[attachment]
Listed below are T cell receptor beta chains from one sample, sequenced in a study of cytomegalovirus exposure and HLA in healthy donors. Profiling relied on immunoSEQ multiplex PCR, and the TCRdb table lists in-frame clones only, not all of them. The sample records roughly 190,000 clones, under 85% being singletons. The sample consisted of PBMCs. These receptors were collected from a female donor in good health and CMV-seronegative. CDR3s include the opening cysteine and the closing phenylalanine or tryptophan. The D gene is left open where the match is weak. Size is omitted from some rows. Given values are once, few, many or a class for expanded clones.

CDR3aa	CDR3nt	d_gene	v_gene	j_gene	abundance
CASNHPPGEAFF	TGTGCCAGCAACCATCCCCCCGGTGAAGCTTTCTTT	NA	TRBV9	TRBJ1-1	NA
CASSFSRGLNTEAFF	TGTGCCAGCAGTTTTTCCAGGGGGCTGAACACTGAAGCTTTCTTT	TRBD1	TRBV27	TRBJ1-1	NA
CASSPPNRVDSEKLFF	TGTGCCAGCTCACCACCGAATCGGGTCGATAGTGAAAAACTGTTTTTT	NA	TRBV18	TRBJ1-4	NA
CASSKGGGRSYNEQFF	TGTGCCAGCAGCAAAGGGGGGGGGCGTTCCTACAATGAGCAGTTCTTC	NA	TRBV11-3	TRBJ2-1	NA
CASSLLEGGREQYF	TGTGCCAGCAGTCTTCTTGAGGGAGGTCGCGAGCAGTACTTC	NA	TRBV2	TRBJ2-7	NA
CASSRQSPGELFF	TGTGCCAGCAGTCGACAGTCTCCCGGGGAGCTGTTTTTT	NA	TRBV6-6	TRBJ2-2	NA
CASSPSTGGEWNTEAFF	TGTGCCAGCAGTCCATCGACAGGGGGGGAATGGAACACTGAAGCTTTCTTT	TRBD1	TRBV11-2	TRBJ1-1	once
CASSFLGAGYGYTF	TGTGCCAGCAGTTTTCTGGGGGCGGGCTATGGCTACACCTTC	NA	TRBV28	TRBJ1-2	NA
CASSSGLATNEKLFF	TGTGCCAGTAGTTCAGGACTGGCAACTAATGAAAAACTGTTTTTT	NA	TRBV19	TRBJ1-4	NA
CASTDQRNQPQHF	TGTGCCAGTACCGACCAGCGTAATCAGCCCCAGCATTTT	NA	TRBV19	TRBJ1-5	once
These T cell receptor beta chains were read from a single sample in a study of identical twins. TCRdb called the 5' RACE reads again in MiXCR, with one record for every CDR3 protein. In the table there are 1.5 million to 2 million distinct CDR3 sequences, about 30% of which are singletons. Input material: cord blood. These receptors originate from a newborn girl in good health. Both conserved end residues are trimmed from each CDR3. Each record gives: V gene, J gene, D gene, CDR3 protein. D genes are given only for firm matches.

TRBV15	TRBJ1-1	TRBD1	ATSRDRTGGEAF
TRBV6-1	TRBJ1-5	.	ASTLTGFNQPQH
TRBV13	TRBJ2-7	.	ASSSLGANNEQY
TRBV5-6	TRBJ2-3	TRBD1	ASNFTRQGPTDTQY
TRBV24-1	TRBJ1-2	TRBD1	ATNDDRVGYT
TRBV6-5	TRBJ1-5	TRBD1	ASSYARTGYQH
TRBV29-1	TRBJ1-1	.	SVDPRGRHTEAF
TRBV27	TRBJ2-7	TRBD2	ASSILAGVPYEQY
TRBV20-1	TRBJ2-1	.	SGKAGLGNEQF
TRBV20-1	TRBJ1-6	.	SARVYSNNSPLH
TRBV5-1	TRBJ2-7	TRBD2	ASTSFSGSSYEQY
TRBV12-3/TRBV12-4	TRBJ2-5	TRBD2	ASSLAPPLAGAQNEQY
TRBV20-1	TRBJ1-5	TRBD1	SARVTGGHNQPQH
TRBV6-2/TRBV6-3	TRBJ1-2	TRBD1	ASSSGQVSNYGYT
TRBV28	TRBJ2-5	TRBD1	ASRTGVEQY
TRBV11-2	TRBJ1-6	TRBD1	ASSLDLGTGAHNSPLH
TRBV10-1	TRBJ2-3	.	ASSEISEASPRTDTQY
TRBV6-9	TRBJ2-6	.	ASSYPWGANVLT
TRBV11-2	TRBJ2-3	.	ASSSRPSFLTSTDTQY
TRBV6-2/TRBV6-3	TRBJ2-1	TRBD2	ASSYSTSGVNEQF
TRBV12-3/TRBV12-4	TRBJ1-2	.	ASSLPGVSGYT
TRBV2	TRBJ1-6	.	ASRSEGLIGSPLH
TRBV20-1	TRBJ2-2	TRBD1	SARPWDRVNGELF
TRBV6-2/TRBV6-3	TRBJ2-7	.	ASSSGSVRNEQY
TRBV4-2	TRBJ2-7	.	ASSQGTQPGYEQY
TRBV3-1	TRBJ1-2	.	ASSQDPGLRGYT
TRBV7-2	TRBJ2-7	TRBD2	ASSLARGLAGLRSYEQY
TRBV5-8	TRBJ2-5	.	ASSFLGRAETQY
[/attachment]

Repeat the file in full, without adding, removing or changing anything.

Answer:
Listed below are T cell receptor beta chains from one sample, sequenced in a study of cytomegalovirus exposure and HLA in healthy donors. Profiling relied on immunoSEQ multiplex PCR, and the TCRdb table lists in-frame clones only, not all of them. The sample records roughly 190,000 clones, under 85% being singletons. The sample consisted of PBMCs. These receptors were collected from a female donor in good health and CMV-seronegative. CDR3s include the opening cysteine and the closing phenylalanine or tryptophan. The D gene is left open where the match is weak. Size is omitted from some rows. Given values are once, few, many or a class for expanded clones.

CDR3aa	CDR3nt	d_gene	v_gene	j_gene	abundance
CASNHPPGEAFF	TGTGCCAGCAACCATCCCCCCGGTGAAGCTTTCTTT	NA	TRBV9	TRBJ1-1	NA
CASSFSRGLNTEAFF	TGTGCCAGCAGTTTTTCCAGGGGGCTGAACACTGAAGCTTTCTTT	TRBD1	TRBV27	TRBJ1-1	NA
CASSPPNRVDSEKLFF	TGTGCCAGCTCACCACCGAATCGGGTCGATAGTGAAAAACTGTTTTTT	NA	TRBV18	TRBJ1-4	NA
CASSKGGGRSYNEQFF	TGTGCCAGCAGCAAAGGGGGGGGGCGTTCCTACAATGAGCAGTTCTTC	NA	TRBV11-3	TRBJ2-1	NA
CASSLLEGGREQYF	TGTGCCAGCAGTCTTCTTGAGGGAGGTCGCGAGCAGTACTTC	NA	TRBV2	TRBJ2-7	NA
CASSRQSPGELFF	TGTGCCAGCAGTCGACAGTCTCCCGGGGAGCTGTTTTTT	NA	TRBV6-6	TRBJ2-2	NA
CASSPSTGGEWNTEAFF	TGTGCCAGCAGTCCATCGACAGGGGGGGAATGGAACACTGAAGCTTTCTTT	TRBD1	TRBV11-2	TRBJ1-1	once
CASSFLGAGYGYTF	TGTGCCAGCAGTTTTCTGGGGGCGGGCTATGGCTACACCTTC	NA	TRBV28	TRBJ1-2	NA
CASSSGLATNEKLFF	TGTGCCAGTAGTTCAGGACTGGCAACTAATGAAAAACTGTTTTTT	NA	TRBV19	TRBJ1-4	NA
CASTDQRNQPQHF	TGTGCCAGTACCGACCAGCGTAATCAGCCCCAGCATTTT	NA	TRBV19	TRBJ1-5	once
These T cell receptor beta chains were read from a single sample in a study of identical twins. TCRdb called the 5' RACE reads again in MiXCR, with one record for every CDR3 protein. In the table there are 1.5 million to 2 million distinct CDR3 sequences, about 30% of which are singletons. Input material: cord blood. These receptors originate from a newborn girl in good health. Both conserved end residues are trimmed from each CDR3. Each record gives: V gene, J gene, D gene, CDR3 protein. D genes are given only for firm matches.

TRBV15	TRBJ1-1	TRBD1	ATSRDRTGGEAF
TRBV6-1	TRBJ1-5	.	ASTLTGFNQPQH
TRBV13	TRBJ2-7	.	ASSSLGANNEQY
TRBV5-6	TRBJ2-3	TRBD1	ASNFTRQGPTDTQY
TRBV24-1	TRBJ1-2	TRBD1	ATNDDRVGYT
TRBV6-5	TRBJ1-5	TRBD1	ASSYARTGYQH
TRBV29-1	TRBJ1-1	.	SVDPRGRHTEAF
TRBV27	TRBJ2-7	TRBD2	ASSILAGVPYEQY
TRBV20-1	TRBJ2-1	.	SGKAGLGNEQF
TRBV20-1	TRBJ1-6	.	SARVYSNNSPLH
TRBV5-1	TRBJ2-7	TRBD2	ASTSFSGSSYEQY
TRBV12-3/TRBV12-4	TRBJ2-5	TRBD2	ASSLAPPLAGAQNEQY
TRBV20-1	TRBJ1-5	TRBD1	SARVTGGHNQPQH
TRBV6-2/TRBV6-3	TRBJ1-2	TRBD1	ASSSGQVSNYGYT
TRBV28	TRBJ2-5	TRBD1	ASRTGVEQY
TRBV11-2	TRBJ1-6	TRBD1	ASSLDLGTGAHNSPLH
TRBV10-1	TRBJ2-3	.	ASSEISEASPRTDTQY
TRBV6-9	TRBJ2-6	.	ASSYPWGANVLT
TRBV11-2	TRBJ2-3	.	ASSSRPSFLTSTDTQY
TRBV6-2/TRBV6-3	TRBJ2-1	TRBD2	ASSYSTSGVNEQF
TRBV12-3/TRBV12-4	TRBJ1-2	.	ASSLPGVSGYT
TRBV2	TRBJ1-6	.	ASRSEGLIGSPLH
TRBV20-1	TRBJ2-2	TRBD1	SARPWDRVNGELF
TRBV6-2/TRBV6-3	TRBJ2-7	.	ASSSGSVRNEQY
TRBV4-2	TRBJ2-7	.	ASSQGTQPGYEQY
TRBV3-1	TRBJ1-2	.	ASSQDPGLRGYT
TRBV7-2	TRBJ2-7	TRBD2	ASSLARGLAGLRSYEQY
TRBV5-8	TRBJ2-5	.	ASSFLGRAETQY